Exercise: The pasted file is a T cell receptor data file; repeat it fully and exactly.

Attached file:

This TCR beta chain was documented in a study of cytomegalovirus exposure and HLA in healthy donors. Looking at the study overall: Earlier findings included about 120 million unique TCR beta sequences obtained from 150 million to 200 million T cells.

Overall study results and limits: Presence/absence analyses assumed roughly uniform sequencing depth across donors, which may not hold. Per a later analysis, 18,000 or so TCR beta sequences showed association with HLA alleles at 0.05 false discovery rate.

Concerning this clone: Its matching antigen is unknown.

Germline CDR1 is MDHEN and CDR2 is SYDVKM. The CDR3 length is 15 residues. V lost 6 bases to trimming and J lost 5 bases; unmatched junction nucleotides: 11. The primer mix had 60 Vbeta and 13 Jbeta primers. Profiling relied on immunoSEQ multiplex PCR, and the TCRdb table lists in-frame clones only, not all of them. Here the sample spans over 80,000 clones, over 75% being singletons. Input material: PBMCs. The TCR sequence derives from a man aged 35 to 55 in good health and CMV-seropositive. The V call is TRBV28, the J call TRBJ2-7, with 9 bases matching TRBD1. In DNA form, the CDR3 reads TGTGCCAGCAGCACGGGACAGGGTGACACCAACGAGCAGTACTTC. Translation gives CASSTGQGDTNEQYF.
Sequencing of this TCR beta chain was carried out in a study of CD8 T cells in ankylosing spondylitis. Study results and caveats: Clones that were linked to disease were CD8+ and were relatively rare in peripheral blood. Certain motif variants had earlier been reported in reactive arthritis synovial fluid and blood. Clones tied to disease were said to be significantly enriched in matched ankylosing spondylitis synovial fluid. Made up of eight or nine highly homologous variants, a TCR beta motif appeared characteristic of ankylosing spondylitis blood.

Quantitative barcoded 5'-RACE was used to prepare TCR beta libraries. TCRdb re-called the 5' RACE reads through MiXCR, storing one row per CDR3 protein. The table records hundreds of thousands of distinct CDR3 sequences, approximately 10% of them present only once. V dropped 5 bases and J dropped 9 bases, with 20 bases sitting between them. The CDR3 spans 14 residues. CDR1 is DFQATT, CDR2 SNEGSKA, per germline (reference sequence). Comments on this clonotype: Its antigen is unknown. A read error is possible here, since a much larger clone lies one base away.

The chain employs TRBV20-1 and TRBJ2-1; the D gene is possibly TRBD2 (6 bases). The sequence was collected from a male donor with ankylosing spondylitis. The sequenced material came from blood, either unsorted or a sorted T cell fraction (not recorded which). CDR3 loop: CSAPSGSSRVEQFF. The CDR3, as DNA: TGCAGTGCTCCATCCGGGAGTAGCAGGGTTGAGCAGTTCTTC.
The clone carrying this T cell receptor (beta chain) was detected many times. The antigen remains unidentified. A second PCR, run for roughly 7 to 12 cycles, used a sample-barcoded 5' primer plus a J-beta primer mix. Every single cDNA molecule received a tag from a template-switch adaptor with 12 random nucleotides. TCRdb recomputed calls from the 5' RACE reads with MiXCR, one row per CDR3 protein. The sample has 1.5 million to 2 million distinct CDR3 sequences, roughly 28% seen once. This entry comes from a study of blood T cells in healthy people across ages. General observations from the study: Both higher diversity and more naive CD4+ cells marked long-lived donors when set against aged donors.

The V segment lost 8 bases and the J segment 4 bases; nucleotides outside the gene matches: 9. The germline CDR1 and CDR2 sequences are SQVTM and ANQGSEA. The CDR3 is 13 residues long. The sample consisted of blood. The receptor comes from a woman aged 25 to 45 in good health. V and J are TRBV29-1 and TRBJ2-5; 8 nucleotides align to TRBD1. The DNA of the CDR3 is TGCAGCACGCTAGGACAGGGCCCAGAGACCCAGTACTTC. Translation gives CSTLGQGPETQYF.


This TCR beta chain was documented in a study of cytomegalovirus exposure and HLA in healthy donors. Looking at the study overall: Earlier findings included about 120 million unique TCR beta sequences obtained from 150 million to 200 million T cells.

Overall study results and limits: Presence/absence analyses assumed roughly uniform sequencing depth across donors, which may not hold. Per a later analysis, 18,000 or so TCR beta sequences showed association with HLA alleles at 0.05 false discovery rate.

Concerning this clone: Its matching antigen is unknown.

Germline CDR1 is MDHEN and CDR2 is SYDVKM. The CDR3 length is 15 residues. V lost 6 bases to trimming and J lost 5 bases; unmatched junction nucleotides: 11. The primer mix had 60 Vbeta and 13 Jbeta primers. Profiling relied on immunoSEQ multiplex PCR, and the TCRdb table lists in-frame clones only, not all of them. Here the sample spans over 80,000 clones, over 75% being singletons. Input material: PBMCs. The TCR sequence derives from a man aged 35 to 55 in good health and CMV-seropositive. The V call is TRBV28, the J call TRBJ2-7, with 9 bases matching TRBD1. In DNA form, the CDR3 reads TGTGCCAGCAGCACGGGACAGGGTGACACCAACGAGCAGTACTTC. Translation gives CASSTGQGDTNEQYF.
Sequencing of this TCR beta chain was carried out in a study of CD8 T cells in ankylosing spondylitis. Study results and caveats: Clones that were linked to disease were CD8+ and were relatively rare in peripheral blood. Certain motif variants had earlier been reported in reactive arthritis synovial fluid and blood. Clones tied to disease were said to be significantly enriched in matched ankylosing spondylitis synovial fluid. Made up of eight or nine highly homologous variants, a TCR beta motif appeared characteristic of ankylosing spondylitis blood.

Quantitative barcoded 5'-RACE was used to prepare TCR beta libraries. TCRdb re-called the 5' RACE reads through MiXCR, storing one row per CDR3 protein. The table records hundreds of thousands of distinct CDR3 sequences, approximately 10% of them present only once. V dropped 5 bases and J dropped 9 bases, with 20 bases sitting between them. The CDR3 spans 14 residues. CDR1 is DFQATT, CDR2 SNEGSKA, per germline (reference sequence). Comments on this clonotype: Its antigen is unknown. A read error is possible here, since a much larger clone lies one base away.

The chain employs TRBV20-1 and TRBJ2-1; the D gene is possibly TRBD2 (6 bases). The sequence was collected from a male donor with ankylosing spondylitis. The sequenced material came from blood, either unsorted or a sorted T cell fraction (not recorded which). CDR3 loop: CSAPSGSSRVEQFF. The CDR3, as DNA: TGCAGTGCTCCATCCGGGAGTAGCAGGGTTGAGCAGTTCTTC.
The clone carrying this T cell receptor (beta chain) was detected many times. The antigen remains unidentified. A second PCR, run for roughly 7 to 12 cycles, used a sample-barcoded 5' primer plus a J-beta primer mix. Every single cDNA molecule received a tag from a template-switch adaptor with 12 random nucleotides. TCRdb recomputed calls from the 5' RACE reads with MiXCR, one row per CDR3 protein. The sample has 1.5 million to 2 million distinct CDR3 sequences, roughly 28% seen once. This entry comes from a study of blood T cells in healthy people across ages. General observations from the study: Both higher diversity and more naive CD4+ cells marked long-lived donors when set against aged donors.

The V segment lost 8 bases and the J segment 4 bases; nucleotides outside the gene matches: 9. The germline CDR1 and CDR2 sequences are SQVTM and ANQGSEA. The CDR3 is 13 residues long. The sample consisted of blood. The receptor comes from a woman aged 25 to 45 in good health. V and J are TRBV29-1 and TRBJ2-5; 8 nucleotides align to TRBD1. The DNA of the CDR3 is TGCAGCACGCTAGGACAGGGCCCAGAGACCCAGTACTTC. Translation gives CSTLGQGPETQYF.